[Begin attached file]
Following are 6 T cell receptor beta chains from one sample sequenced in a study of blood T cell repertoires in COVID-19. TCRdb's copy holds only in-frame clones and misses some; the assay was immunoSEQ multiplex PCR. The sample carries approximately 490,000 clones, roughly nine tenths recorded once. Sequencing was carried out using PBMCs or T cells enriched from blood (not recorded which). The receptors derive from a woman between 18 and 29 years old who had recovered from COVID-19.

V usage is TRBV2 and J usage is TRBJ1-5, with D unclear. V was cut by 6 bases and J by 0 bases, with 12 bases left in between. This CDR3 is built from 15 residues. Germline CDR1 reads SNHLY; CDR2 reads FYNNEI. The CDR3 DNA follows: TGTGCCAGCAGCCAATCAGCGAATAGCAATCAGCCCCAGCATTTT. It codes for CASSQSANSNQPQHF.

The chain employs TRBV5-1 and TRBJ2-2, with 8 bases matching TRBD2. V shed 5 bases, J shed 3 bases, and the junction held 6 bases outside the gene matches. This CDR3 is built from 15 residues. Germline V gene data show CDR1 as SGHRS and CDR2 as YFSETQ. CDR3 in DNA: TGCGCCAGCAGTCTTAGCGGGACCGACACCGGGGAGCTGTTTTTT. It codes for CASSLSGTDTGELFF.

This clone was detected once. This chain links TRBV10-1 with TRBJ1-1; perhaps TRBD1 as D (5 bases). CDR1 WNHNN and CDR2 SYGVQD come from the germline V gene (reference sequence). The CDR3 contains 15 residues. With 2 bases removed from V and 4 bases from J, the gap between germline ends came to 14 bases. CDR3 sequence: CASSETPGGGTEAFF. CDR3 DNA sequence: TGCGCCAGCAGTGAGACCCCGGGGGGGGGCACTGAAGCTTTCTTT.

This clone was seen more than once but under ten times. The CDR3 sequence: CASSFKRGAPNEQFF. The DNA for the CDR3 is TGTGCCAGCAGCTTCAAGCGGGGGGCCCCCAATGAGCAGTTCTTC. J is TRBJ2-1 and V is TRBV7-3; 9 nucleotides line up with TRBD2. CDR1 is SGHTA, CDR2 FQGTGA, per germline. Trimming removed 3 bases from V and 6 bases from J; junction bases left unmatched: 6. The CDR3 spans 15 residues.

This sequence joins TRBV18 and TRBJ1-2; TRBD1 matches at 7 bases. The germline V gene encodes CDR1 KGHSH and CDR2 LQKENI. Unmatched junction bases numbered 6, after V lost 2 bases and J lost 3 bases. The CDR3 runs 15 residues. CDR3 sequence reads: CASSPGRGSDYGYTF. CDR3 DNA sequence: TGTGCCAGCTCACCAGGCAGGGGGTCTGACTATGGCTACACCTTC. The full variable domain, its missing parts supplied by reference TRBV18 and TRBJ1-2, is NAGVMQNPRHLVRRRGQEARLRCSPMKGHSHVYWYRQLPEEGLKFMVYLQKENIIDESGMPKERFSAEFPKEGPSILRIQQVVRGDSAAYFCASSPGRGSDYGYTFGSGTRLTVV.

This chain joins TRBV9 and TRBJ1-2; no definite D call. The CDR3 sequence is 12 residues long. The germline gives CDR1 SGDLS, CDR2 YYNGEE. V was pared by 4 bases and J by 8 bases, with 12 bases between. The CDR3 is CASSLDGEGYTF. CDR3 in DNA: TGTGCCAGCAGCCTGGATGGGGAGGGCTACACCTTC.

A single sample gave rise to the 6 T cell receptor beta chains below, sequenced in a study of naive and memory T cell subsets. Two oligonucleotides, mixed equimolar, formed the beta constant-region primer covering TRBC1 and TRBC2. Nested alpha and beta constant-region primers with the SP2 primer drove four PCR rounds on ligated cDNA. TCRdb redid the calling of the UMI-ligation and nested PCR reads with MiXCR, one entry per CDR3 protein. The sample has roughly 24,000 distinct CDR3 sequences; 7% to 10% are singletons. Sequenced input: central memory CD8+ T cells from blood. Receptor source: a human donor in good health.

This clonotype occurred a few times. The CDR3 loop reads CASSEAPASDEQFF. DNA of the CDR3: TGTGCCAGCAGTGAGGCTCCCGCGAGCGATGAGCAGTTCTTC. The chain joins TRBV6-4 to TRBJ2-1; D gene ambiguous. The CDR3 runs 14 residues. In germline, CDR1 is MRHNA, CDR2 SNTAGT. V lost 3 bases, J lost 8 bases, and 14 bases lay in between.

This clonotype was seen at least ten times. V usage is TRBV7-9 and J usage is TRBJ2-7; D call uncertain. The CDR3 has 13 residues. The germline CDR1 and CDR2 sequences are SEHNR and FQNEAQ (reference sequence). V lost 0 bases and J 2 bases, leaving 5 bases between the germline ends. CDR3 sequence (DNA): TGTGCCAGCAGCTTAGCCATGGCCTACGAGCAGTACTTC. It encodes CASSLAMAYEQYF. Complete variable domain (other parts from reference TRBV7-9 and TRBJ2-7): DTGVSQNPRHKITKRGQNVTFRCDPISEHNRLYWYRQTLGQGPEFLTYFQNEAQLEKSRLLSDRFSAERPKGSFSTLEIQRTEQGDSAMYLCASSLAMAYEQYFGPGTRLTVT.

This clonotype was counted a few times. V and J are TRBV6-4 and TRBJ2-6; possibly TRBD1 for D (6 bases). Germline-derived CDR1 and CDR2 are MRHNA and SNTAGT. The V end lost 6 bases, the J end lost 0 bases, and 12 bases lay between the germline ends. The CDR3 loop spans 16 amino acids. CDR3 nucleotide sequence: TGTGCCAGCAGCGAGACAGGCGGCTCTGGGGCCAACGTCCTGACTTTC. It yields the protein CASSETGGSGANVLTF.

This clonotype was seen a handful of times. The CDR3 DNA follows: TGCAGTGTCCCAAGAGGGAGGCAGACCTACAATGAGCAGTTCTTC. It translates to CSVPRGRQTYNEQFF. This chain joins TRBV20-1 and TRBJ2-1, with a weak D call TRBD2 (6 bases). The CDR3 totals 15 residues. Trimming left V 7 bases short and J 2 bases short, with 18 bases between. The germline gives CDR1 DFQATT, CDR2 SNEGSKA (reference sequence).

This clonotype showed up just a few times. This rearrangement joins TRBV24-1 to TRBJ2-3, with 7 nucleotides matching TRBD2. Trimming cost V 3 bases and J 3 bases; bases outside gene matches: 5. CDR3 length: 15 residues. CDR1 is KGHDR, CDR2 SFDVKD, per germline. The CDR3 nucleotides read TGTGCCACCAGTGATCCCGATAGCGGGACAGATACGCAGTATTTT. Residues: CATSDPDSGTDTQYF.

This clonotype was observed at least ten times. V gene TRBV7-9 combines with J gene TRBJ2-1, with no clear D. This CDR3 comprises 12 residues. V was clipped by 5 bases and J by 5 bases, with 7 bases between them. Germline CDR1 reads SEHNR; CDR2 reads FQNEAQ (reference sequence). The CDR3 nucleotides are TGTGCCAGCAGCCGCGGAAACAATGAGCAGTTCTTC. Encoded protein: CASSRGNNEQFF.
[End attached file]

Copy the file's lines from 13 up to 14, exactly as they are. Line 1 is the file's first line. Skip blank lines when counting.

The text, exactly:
This clonotype showed up just a few times. This rearrangement joins TRBV24-1 to TRBJ2-3, with 7 nucleotides matching TRBD2. Trimming cost V 3 bases and J 3 bases; bases outside gene matches: 5. CDR3 length: 15 residues. CDR1 is KGHDR, CDR2 SFDVKD, per germline. The CDR3 nucleotides read TGTGCCACCAGTGATCCCGATAGCGGGACAGATACGCAGTATTTT. Residues: CATSDPDSGTDTQYF.

This clonotype was observed at least ten times. V gene TRBV7-9 combines with J gene TRBJ2-1, with no clear D. This CDR3 comprises 12 residues. V was clipped by 5 bases and J by 5 bases, with 7 bases between them. Germline CDR1 reads SEHNR; CDR2 reads FQNEAQ (reference sequence). The CDR3 nucleotides are TGTGCCAGCAGCCGCGGAAACAATGAGCAGTTCTTC. Encoded protein: CASSRGNNEQFF.